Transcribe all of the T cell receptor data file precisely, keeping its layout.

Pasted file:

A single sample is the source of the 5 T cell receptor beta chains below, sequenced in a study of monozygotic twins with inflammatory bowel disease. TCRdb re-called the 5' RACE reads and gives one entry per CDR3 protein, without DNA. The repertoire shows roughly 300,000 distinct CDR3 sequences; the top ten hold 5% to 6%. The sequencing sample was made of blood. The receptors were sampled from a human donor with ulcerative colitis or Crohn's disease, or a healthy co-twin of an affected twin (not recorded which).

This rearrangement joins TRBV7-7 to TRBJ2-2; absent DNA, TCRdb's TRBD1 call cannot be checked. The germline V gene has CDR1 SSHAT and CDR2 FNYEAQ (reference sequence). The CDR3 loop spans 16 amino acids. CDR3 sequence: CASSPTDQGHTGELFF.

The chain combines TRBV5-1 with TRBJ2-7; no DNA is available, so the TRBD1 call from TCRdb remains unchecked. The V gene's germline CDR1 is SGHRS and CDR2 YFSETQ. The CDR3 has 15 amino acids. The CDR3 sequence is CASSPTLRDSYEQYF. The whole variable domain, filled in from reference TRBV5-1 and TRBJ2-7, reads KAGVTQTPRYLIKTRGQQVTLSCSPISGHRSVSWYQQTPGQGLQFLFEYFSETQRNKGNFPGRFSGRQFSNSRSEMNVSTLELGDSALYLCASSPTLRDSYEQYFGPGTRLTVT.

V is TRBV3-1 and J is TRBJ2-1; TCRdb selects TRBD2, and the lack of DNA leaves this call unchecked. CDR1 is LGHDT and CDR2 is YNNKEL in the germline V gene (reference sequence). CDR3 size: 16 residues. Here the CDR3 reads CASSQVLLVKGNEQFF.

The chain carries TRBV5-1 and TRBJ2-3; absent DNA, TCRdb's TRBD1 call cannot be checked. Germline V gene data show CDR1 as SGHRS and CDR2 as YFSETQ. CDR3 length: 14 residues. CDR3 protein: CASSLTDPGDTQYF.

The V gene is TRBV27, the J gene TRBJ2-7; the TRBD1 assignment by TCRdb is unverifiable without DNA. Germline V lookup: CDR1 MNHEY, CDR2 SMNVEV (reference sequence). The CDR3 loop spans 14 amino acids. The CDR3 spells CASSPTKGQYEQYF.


A single sample is the source of the 5 T cell receptor beta chains below, sequenced in a study of monozygotic twins with inflammatory bowel disease. TCRdb re-called the 5' RACE reads and gives one entry per CDR3 protein, without DNA. The repertoire shows roughly 300,000 distinct CDR3 sequences; the top ten hold 5% to 6%. The sequencing sample was made of blood. The receptors were sampled from a human donor with ulcerative colitis or Crohn's disease, or a healthy co-twin of an affected twin (not recorded which).

This rearrangement joins TRBV7-7 to TRBJ2-2; absent DNA, TCRdb's TRBD1 call cannot be checked. The germline V gene has CDR1 SSHAT and CDR2 FNYEAQ (reference sequence). The CDR3 loop spans 16 amino acids. CDR3 sequence: CASSPTDQGHTGELFF.

The chain combines TRBV5-1 with TRBJ2-7; no DNA is available, so the TRBD1 call from TCRdb remains unchecked. The V gene's germline CDR1 is SGHRS and CDR2 YFSETQ. The CDR3 has 15 amino acids. The CDR3 sequence is CASSPTLRDSYEQYF. The whole variable domain, filled in from reference TRBV5-1 and TRBJ2-7, reads KAGVTQTPRYLIKTRGQQVTLSCSPISGHRSVSWYQQTPGQGLQFLFEYFSETQRNKGNFPGRFSGRQFSNSRSEMNVSTLELGDSALYLCASSPTLRDSYEQYFGPGTRLTVT.

V is TRBV3-1 and J is TRBJ2-1; TCRdb selects TRBD2, and the lack of DNA leaves this call unchecked. CDR1 is LGHDT and CDR2 is YNNKEL in the germline V gene (reference sequence). CDR3 size: 16 residues. Here the CDR3 reads CASSQVLLVKGNEQFF.

The chain carries TRBV5-1 and TRBJ2-3; absent DNA, TCRdb's TRBD1 call cannot be checked. Germline V gene data show CDR1 as SGHRS and CDR2 as YFSETQ. CDR3 length: 14 residues. CDR3 protein: CASSLTDPGDTQYF.

The V gene is TRBV27, the J gene TRBJ2-7; the TRBD1 assignment by TCRdb is unverifiable without DNA. Germline V lookup: CDR1 MNHEY, CDR2 SMNVEV (reference sequence). The CDR3 loop spans 14 amino acids. The CDR3 spells CASSPTKGQYEQYF.